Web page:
When a company confirms a data breach, this security event can cause ripples in the economy. Not only do the companies that experience the breach have to content with its financial impact, but the payment industry tied to these firms is also particularly hit hard. Facing huge monetary losses from cyberattacks that exposed millions of customers' information, banks and other financial institutions are now guarding against the impact of identity theft and data breaches with the help of biometrics, The Associated Press reported.
As cybercriminals are infiltrating sensitive corporate systems and using both high- and low-tech methods for identity theft, banks are now ramping up their use of technological solutions like biometrics to fight fire with fire. The AP report highlighted the growing use of speaker recognition among banks to detect fraudsters and protect consumers.
The software developed by anti-fraud companies can screen callers during calls to banks and match their voices to databases of potential identity thieves. These suspected criminals may contact banks posing as legitimate customers to obtain new credit cards or steal personal information.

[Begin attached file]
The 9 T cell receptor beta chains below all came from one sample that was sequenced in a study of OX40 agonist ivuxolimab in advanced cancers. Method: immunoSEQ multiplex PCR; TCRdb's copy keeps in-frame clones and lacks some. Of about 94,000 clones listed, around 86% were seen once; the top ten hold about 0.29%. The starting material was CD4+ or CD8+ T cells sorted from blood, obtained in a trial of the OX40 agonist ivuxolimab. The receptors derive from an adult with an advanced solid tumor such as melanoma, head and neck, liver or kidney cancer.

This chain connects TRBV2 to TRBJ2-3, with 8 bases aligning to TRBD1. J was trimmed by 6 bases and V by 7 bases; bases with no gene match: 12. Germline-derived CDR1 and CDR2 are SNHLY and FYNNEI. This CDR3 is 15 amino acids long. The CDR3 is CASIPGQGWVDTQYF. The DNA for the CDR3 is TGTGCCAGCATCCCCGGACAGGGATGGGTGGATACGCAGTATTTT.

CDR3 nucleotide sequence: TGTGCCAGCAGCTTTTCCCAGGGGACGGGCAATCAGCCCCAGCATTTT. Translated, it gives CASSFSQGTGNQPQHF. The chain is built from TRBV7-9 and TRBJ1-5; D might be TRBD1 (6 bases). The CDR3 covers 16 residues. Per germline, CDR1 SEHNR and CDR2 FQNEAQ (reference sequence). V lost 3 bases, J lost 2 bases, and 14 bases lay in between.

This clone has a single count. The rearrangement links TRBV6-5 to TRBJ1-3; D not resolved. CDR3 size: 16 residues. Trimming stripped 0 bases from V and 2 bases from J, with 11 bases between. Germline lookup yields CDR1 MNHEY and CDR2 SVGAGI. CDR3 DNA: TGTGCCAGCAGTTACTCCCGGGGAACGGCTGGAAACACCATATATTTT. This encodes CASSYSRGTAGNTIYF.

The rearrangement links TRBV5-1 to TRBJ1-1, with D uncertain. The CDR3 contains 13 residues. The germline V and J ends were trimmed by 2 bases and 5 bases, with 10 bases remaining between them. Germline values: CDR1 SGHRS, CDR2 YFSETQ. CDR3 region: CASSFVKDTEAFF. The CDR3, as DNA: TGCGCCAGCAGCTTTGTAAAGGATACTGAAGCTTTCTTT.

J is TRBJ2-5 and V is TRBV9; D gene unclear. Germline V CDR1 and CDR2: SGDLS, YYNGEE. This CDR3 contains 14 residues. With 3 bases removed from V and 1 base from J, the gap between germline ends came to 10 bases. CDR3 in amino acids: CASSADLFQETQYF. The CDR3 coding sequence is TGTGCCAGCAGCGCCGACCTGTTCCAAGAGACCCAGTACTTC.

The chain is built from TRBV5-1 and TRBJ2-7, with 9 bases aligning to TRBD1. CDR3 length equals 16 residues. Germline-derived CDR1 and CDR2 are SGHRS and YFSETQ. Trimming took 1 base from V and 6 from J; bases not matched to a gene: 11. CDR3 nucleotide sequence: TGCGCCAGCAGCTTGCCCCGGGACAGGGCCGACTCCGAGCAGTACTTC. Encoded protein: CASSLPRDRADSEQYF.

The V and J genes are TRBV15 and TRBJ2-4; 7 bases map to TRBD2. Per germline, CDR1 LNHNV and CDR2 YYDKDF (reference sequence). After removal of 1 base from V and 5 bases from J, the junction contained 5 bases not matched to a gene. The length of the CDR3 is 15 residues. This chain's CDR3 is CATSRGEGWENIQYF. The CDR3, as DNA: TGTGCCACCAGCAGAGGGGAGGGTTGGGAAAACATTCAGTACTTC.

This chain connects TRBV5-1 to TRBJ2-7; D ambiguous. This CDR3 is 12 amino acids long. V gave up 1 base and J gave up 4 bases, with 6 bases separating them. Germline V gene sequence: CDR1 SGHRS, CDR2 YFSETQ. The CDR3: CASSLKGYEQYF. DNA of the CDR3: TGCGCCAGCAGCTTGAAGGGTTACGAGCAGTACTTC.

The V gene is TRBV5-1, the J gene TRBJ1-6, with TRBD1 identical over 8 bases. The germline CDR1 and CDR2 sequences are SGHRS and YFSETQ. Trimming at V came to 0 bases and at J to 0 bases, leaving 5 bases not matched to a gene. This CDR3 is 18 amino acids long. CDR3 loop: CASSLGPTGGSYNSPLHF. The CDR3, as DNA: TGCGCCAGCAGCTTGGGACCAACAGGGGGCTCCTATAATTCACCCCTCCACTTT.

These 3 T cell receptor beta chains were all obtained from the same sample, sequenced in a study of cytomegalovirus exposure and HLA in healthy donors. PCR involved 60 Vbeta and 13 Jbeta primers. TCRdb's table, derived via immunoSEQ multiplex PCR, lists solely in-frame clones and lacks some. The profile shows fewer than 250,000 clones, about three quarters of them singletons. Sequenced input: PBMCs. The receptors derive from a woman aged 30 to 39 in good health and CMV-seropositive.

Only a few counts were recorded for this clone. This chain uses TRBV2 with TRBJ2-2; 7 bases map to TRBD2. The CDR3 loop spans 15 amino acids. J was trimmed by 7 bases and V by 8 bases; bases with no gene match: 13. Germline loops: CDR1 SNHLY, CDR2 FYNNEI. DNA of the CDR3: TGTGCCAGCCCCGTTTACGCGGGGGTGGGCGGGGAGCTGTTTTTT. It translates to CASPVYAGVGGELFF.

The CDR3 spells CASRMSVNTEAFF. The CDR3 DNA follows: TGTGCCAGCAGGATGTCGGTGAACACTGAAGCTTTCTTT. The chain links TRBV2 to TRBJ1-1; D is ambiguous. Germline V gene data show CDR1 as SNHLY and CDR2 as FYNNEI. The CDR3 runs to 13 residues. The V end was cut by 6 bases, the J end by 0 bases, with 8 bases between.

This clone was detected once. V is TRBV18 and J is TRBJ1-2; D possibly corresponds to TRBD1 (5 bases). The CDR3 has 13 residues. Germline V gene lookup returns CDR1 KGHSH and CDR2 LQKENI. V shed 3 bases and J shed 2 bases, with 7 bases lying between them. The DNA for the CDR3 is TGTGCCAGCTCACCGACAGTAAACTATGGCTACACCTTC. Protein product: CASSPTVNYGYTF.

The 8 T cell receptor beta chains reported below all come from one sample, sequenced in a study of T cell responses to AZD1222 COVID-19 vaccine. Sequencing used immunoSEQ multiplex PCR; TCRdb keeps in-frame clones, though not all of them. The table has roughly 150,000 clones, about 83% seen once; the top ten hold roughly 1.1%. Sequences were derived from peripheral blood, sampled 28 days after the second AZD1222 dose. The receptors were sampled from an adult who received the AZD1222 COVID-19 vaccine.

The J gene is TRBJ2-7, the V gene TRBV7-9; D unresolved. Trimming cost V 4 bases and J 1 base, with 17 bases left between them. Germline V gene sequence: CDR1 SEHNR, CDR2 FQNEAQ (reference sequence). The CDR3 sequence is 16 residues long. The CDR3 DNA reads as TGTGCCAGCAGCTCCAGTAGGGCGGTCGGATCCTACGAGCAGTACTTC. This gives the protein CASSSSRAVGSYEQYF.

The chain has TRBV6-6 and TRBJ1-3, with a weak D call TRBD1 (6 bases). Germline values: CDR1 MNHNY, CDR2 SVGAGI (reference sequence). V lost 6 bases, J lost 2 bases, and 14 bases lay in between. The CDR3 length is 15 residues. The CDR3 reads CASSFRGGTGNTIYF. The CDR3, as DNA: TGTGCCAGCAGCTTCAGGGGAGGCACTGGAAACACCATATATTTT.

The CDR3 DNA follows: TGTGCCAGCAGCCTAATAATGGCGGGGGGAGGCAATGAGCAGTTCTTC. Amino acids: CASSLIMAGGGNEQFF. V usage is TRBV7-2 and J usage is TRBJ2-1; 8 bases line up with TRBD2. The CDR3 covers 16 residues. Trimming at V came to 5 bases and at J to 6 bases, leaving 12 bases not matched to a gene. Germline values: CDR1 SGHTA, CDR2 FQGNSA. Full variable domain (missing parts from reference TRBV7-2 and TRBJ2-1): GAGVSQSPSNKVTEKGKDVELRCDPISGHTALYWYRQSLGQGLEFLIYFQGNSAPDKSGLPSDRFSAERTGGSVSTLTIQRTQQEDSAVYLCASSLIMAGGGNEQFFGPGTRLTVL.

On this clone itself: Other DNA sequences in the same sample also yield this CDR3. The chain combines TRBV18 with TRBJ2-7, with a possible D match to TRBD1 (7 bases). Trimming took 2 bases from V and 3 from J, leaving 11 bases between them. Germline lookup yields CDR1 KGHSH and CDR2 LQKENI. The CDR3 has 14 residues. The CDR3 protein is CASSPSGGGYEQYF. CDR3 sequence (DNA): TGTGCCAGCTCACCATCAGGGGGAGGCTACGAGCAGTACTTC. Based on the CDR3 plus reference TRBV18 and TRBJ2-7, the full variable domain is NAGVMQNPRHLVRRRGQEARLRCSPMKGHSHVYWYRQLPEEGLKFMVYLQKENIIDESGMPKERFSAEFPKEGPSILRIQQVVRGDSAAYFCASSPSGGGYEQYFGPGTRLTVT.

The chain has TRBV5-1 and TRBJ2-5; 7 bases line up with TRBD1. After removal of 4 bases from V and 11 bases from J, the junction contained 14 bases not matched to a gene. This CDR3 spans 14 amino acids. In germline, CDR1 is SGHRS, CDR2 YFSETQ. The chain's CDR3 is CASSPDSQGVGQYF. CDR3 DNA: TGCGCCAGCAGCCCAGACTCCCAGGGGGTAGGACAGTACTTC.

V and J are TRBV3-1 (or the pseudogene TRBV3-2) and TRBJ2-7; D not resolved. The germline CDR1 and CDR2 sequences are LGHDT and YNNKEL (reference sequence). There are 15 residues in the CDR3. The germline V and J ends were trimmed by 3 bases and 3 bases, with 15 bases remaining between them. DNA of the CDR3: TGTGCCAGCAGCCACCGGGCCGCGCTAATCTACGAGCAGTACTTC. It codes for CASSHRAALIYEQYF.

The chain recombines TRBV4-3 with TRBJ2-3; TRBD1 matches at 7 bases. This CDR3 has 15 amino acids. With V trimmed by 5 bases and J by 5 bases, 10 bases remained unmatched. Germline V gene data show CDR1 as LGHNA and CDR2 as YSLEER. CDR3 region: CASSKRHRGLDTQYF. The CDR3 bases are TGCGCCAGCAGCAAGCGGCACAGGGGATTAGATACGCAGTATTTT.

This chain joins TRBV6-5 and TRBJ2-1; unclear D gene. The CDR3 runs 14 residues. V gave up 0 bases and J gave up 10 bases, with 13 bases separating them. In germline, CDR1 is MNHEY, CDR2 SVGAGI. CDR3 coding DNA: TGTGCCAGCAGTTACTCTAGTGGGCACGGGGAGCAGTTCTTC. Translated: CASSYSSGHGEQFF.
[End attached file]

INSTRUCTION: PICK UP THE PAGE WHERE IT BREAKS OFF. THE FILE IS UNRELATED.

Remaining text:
The use of voice-based biometrics is also implemented in the public sector to increase organizations' ability to prevent fraud, according to the AP.
Cyberattacks Result in Monetary Losses
While investments toward biometrics and more advanced payment cards will likely cost millions of dollars, banks and financial institutions face even greater losses if they do not step up their battle against cybercriminals. After an attack against Target exposed the information of 40 million credit and debit cards, banks were forced to reissue huge volumes of cards and reimburse customers for fraudulent purchases. In giving customers new cards, financial institutions protect consumers from fraudulent purchases if cybercriminals sell the financial information on the black market. These payment card records are typically worthless to thieves once a new card is issued.
However, banks and credit unions could see monetary losses that stem from fraud and sending new cards. Like Target, Home Depot had a data breach that compromised more than 56 million payment card records, and banks had to provide customers with new cards, The Wall Street Journal reported.
Air Academy Federal Credit Union, which saw almost $20,000 in potential fraudulent purchases from the Home Depot breach, said it is increasing security by growing its fraud department, according to the Journal. As banks protect their assets from identity thieves and cybercriminals, technology continues to act as both a sword and shield for these crucial institutions.